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Perfume Notes A-Z-image

Perfume Notes A-Z

  • How is perfume created?
  • What are the ingredients of perfume products?

       Perfume consists of "fragrance notes" that are categorized based on how long their scent lingers on the skin. These notes are carefully crafted to create a unique and balanced fragrance. Read more about each note in this guide.

      How is perfume created?

      The first scent that you smell when you apply a perfume is the top note, which is typically a light and fresh fragrance. It lasts for approximately 10-15 minutes before giving way to the heart note.

      The heart note lingers for 2-4 hours and blends with your natural body scent, ultimately determining how the perfume smells on you.

      The base note is the final and longest-lasting fragrance on your skin, persisting for at least six hours. It usually comprises sweet and heavy scents that leave a lasting impression. Read more here 

      What are the ingredients of perfume products ?

      Perfumes typically consist of a blend of fragrance ingredients, such as essential oils, aroma compounds, and synthetic chemicals, which provide the desired scent. These ingredients are often diluted with alcohol or water to create the final product. Read this guide about the different notes in perfumes.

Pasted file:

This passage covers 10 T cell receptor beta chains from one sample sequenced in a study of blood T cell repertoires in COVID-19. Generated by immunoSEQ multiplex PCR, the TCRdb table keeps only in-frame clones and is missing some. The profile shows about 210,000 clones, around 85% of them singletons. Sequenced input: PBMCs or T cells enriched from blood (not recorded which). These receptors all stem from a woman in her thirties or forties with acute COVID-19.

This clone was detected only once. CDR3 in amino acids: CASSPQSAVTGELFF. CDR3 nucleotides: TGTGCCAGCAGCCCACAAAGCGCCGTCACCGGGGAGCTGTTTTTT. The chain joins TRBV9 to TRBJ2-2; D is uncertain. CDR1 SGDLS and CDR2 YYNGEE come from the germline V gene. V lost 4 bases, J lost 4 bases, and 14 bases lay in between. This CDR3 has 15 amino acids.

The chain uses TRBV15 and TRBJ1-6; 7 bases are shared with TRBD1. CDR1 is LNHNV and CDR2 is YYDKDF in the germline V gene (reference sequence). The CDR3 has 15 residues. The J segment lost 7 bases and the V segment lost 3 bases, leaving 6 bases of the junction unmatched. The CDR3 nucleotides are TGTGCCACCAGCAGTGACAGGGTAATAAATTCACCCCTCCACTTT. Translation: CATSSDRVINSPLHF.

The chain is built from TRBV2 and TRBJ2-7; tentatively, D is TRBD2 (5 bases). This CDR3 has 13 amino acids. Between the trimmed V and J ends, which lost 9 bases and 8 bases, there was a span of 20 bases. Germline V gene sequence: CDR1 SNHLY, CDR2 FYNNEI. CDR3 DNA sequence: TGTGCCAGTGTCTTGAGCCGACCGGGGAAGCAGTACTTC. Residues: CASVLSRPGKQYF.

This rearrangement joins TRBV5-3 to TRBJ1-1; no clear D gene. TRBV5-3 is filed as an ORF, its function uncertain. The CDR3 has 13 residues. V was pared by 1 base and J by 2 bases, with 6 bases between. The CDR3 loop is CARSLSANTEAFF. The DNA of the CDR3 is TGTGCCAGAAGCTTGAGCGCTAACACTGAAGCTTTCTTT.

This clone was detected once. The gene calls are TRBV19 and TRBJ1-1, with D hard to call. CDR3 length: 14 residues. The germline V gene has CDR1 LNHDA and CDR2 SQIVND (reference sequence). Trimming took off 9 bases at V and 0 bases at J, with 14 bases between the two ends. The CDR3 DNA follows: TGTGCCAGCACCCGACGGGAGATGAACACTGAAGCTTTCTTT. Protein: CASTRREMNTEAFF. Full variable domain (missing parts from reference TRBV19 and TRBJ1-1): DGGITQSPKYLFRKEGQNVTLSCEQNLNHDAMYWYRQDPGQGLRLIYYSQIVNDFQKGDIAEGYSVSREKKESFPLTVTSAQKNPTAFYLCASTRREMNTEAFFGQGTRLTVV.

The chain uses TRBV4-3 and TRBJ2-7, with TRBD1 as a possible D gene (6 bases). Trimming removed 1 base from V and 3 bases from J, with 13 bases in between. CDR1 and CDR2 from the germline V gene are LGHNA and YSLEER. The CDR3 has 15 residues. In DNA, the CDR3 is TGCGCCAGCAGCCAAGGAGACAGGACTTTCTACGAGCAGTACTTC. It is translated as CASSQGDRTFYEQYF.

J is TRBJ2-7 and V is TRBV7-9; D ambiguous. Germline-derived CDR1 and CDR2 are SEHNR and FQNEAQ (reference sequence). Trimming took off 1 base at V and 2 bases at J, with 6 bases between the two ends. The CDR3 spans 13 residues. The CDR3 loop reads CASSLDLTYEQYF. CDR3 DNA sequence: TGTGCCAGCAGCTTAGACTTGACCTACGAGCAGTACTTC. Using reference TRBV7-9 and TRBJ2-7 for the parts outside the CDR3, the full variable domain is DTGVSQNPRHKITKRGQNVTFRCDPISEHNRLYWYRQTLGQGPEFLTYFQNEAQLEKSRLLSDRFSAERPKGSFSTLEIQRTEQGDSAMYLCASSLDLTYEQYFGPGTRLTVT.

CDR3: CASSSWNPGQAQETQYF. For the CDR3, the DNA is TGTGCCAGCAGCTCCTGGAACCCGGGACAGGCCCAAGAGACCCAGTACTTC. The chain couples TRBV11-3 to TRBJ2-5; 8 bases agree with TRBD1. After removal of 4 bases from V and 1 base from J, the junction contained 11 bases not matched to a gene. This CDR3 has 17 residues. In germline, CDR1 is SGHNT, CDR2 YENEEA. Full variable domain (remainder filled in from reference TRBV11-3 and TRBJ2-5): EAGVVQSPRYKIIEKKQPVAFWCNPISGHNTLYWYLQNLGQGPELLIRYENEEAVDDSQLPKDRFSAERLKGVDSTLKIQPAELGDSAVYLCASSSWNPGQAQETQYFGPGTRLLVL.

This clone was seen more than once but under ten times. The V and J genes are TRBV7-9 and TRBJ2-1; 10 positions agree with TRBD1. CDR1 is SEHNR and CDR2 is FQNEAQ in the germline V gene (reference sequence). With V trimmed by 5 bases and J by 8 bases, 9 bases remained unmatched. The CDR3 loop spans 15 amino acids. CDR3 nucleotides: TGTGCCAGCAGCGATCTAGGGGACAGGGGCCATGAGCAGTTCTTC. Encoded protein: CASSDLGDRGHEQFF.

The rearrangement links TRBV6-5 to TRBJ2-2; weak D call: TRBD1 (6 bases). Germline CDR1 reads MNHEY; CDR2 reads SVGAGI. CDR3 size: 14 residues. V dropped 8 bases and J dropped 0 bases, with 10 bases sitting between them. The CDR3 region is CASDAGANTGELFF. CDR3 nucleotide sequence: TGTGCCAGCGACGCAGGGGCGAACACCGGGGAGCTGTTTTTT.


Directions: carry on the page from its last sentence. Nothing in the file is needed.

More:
ACAIA in perfumes

      There exist numerous species of acacia trees, but for the perfume industry, the Acacia Farnesiana, commonly referred to as the Needle Bush, is utilized. This bush, which can sometimes grow into a small tree, thrives in regions where the temperature remains above freezing. The fragrance industry extracts essential oil from the flowers of this plant, producing a scent that is a blend of orange blossom and violet, with subtle undertones of cumin.

      ALDEHYDES  - Synthetic molecules

      Aldehydes are hydrocarbons that are produced through the slow oxidation of alcohol. This meticulous process makes aldehydes a relatively expensive ingredient, which is primarily used in perfumery. The scent of aldehydes can vary depending on the type of alcohol used to produce them. However, the fragrance is often described as green and spicy, with subtle hints of floral and citrus notes. It is also reminiscent of metallic, clean and warm linen, laundry and gas.

      ALMOND notes in perfume

      Almonds, originating from the Middle East and India, have spread worldwide. They refer to both the tree and its fruit, which isn't a true nut. They have traveled from the Mediterranean to America, with the U.S. being the top producer. The almond's scent is a luxurious, creamy, and subtle fragrance that pairs well with vanilla.

      What is AMBER?

      Amber does not exist in perfumery. The amber accord, drawing inspiration from the traditional blends of Ancient Arabian perfumers, elevates fragrances imbued with amber notes that are intertwined with the sweet scents of vanilla or cistus labdanum. It has nothing to do with the fossilized resin used in jewelry and is generally used to describe synthetic Ambergris. It is also used to describe Labdanum based scents.
      In CRA-YON, we have Amber in Sand Service, Passport Amour, The High Road, Vanilla CEO and Continental 

      What is AMBERGRIS?

      Ambergris refers to a waxy substance secreted by the cachalot or sperm whale as a pathological response to the irritation caused by cuttlefish beaks. When these beaks enter the whale's respiratory tract or intestine, the whale secretes a protective layer of waxy paste around it to alleviate further irritation. It is the most costly of all raw materials, being worth around ten times the price of gold.